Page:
30. ^ "Botswana Comes To The Rescue Of Zimbabwe, Mozambique". ReliefWeb. Pan African News Agency. 2000-02-29. Retrieved 2014-09-08.
  31. ^ "Mauritius offers 100,000 dollars to Mozambique". ReliefWeb. Pan African News Agency. 2000-03-02. Retrieved 2014-09-11.
  32. ^ "Ghana donates to Mozambique". ReliefWeb. Pan African News Agency. 2000-03-03. Retrieved 2014-09-18.
  33. ^ "Australian Assistance for Mozambique Floods". Australian Agency for International Development. ReliefWeb. 2000-03-04. Retrieved 2014-09-18.
  34. ^ "Saudi Arabia, Kuwait to send aid to Mozambique". ReliefWeb. Agence France-Presse. 2000-03-05. Retrieved 2014-09-18.
  35. ^ "Concern: 300,000 people affected by floods in Mozambique". Concern Worldwide. ReliefWeb. 2000-02-28. Retrieved 2014-09-06.
  36. ^ "Inondations - Médecins du Monde envoie une équipe d'urgence au Mozambique". Médecins Sans Frontières (in French). ReliefWeb. 2000-02-29. Retrieved 2014-09-08.
  37. ^ "CARE receives $350,000 grant from Bill & Melinda Gates Foundation for Mozambique aid". CARE. ReliefWeb. 2000-03-07. Retrieved 2014-09-19.
  38. ^ "Mozambique: Debt payments suspended". IRIN. ReliefWeb. 2000-03-16. Retrieved 2014-09-22.
  39. ^ "Mozambique: Britain cancels debt in response to floods". IRIN. ReliefWeb. 2000-02-29. Retrieved 2014-09-08.
  40. ^ "Italy plans to cancel 500 mln dlrs of Mozambique's debt". ReliefWeb. Agence France-Presse. 2000-03-02. Retrieved 2014-09-08.
  41. ^ Mozambique - Floods OCHA Situation Report No. 9. United Nations Office for the Coordination of Humanitarian Affairs (Report). ReliefWeb. 2000-02-24. Retrieved 2014-09-04.
  42. ^ Mozambique - Floods OCHA Situation Report No. 10. United Nations Office for the Coordination of Humanitarian Affairs (Report). ReliefWeb. 2000-02-27. Retrieved 2014-09-06.
  43. ^ "More South African aircraft sent to aid flooded Mozambique". ReliefWeb. Agence France-Presse. 2000-02-29. Retrieved 2014-09-08.
  44. ^ Raphael Tenthani (2000-02-26). "Malawi Helicopters Assist Mozambican". Pan African News Agency. ReliefWeb. Retrieved 2014-09-06.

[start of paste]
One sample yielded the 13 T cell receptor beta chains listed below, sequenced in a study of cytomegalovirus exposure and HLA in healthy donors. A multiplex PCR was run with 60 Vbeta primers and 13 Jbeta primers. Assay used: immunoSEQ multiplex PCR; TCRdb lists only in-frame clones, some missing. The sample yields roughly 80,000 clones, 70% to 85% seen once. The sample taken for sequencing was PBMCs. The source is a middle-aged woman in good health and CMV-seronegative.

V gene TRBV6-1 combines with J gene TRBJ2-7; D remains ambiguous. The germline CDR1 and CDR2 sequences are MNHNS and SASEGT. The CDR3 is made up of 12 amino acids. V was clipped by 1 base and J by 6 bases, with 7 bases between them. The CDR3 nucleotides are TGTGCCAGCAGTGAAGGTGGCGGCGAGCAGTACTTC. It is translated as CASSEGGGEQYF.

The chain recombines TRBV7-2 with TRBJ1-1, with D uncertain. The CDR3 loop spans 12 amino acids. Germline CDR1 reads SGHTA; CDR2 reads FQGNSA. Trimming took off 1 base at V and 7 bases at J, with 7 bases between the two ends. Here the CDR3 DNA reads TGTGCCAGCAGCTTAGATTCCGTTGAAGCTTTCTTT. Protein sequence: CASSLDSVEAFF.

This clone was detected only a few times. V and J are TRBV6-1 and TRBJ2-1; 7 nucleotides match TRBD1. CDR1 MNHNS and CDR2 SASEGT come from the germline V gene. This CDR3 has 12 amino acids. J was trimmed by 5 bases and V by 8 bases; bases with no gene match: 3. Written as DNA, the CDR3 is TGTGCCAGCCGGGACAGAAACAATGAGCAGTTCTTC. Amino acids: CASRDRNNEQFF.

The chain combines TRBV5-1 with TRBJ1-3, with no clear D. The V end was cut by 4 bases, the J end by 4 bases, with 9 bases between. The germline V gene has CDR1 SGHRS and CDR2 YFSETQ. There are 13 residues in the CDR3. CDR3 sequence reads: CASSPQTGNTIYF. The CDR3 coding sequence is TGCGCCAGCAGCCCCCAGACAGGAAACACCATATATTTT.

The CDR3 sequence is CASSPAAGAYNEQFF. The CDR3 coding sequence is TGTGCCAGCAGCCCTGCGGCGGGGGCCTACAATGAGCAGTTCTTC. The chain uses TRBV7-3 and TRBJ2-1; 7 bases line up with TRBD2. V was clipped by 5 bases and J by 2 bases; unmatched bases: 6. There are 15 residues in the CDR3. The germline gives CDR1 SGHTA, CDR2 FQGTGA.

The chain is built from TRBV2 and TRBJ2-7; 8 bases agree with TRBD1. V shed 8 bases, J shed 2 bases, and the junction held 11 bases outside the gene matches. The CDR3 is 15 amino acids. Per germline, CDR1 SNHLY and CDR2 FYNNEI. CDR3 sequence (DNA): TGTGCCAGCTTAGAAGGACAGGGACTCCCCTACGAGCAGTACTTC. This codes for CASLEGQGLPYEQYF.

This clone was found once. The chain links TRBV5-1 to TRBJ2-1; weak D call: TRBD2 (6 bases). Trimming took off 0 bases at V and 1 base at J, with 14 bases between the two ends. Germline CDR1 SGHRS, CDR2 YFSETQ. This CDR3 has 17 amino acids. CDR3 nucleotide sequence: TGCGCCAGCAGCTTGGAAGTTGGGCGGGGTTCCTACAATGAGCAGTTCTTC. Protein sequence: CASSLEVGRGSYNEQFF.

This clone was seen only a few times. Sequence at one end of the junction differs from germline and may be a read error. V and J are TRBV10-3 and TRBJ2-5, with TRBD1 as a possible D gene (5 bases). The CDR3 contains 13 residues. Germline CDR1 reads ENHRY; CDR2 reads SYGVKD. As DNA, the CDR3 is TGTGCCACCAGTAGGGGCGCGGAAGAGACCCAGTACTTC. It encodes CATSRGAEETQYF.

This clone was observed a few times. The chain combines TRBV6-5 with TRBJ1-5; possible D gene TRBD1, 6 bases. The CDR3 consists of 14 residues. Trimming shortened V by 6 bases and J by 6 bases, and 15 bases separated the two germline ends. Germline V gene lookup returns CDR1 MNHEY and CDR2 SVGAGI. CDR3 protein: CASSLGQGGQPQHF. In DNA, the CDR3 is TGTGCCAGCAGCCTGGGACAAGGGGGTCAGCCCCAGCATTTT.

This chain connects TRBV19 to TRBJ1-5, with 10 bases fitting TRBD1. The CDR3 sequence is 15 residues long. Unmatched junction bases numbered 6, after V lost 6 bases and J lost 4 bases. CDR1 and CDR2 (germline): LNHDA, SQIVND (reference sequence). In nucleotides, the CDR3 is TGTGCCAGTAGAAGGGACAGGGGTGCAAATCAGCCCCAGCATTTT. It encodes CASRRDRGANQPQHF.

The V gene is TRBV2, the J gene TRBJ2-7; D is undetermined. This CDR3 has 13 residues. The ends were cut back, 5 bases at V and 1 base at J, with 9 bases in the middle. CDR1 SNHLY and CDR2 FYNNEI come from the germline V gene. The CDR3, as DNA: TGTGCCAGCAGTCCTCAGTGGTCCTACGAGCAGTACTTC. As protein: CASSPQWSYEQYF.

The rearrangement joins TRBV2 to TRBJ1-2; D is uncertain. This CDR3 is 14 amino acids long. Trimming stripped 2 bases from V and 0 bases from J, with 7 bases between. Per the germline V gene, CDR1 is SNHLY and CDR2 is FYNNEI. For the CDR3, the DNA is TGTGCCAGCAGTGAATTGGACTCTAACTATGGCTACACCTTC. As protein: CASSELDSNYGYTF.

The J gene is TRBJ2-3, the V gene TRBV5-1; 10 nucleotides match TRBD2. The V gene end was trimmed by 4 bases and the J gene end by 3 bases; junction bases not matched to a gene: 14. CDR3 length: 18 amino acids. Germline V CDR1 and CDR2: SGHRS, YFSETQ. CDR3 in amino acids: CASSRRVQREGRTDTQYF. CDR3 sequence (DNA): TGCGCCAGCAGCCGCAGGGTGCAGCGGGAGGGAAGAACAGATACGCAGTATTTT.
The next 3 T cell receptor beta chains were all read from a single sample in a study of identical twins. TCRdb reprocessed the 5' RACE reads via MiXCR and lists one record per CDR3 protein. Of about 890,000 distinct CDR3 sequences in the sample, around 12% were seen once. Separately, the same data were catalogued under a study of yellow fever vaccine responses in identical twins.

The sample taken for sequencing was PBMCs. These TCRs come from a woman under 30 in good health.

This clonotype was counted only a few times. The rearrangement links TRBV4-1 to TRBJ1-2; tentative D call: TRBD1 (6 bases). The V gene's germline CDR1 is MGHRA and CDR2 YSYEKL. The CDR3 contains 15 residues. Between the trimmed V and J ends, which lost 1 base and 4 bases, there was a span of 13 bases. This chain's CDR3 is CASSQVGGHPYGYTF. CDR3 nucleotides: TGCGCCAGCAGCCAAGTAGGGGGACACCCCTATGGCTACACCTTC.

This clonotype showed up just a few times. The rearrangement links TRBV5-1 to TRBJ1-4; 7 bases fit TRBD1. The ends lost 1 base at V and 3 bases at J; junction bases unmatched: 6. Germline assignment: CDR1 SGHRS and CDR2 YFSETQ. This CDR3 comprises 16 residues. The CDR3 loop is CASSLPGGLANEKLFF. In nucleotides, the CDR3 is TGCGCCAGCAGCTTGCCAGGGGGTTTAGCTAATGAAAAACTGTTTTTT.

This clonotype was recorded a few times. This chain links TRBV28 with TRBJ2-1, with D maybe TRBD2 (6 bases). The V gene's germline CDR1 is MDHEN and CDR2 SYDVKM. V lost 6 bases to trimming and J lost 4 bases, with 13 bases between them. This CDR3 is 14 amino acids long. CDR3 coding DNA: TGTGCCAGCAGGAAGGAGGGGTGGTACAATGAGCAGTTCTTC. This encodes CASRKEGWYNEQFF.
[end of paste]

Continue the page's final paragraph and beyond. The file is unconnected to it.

45. ^ "Mozambique: Demand for more disaster assistance". IRIN. ReliefWeb. 2000-03-03. Retrieved 2014-09-12.
  46. ^ "Germany boosts Mozambique aid, Italian MPS want intervention". ReliefWeb. Agence France-Presse. 2000-03-02. Retrieved 2014-09-12.
  47. ^ Chris McGreal (2000-03-07). "Mozambique: Amid the filth, the first sign of disease". Mail and Guardian. ReliefWeb. Retrieved 2014-09-19.
  48. ^ "Mozambique - Floods OCHA Situation Report No. 13". United Nations Office for the Coordination of Humanitarian Affairs. ReliefWeb. 2000-03-03. Retrieved 2014-09-18.
  49. ^ "Mozambique Floods: Concern expands emergency relief operation". Concern Worldwide. ReliefWeb. 2000-03-01. Retrieved 2014-09-09.
  50. ^ "100 000 still trapped by waters and one million homeless". Mail and Guardian. ReliefWeb. 2000-03-02. Retrieved 2014-09-11.
  51. ^ "Malaria kills 11 Mozambican flood survivors". ReliefWeb. Agence France-Presse. 2000-03-28. Retrieved 2014-09-22.
  52. ^ "Corpses in water deadly Moz hazard". Mail and Guardian. ReliefWeb. 2000-03-07. Retrieved 2014-09-19.
  53. ^ "Mozambique: WFP to take food to families marooned on rooftops". United Nations Department of Public Information. ReliefWeb. 2000-03-01. Retrieved 2014-09-09.
  54. ^ "WFP Emergency Report No. 10 of 2000". World Food Programme. ReliefWeb. 2000-03-10. Retrieved 2014-07-23.
  55. ^ "People fleeing Chokwe in case of renewed flooding". Médecins Sans Frontières. ReliefWeb. 2000-03-04. Retrieved 2014-09-19.

External linksEdit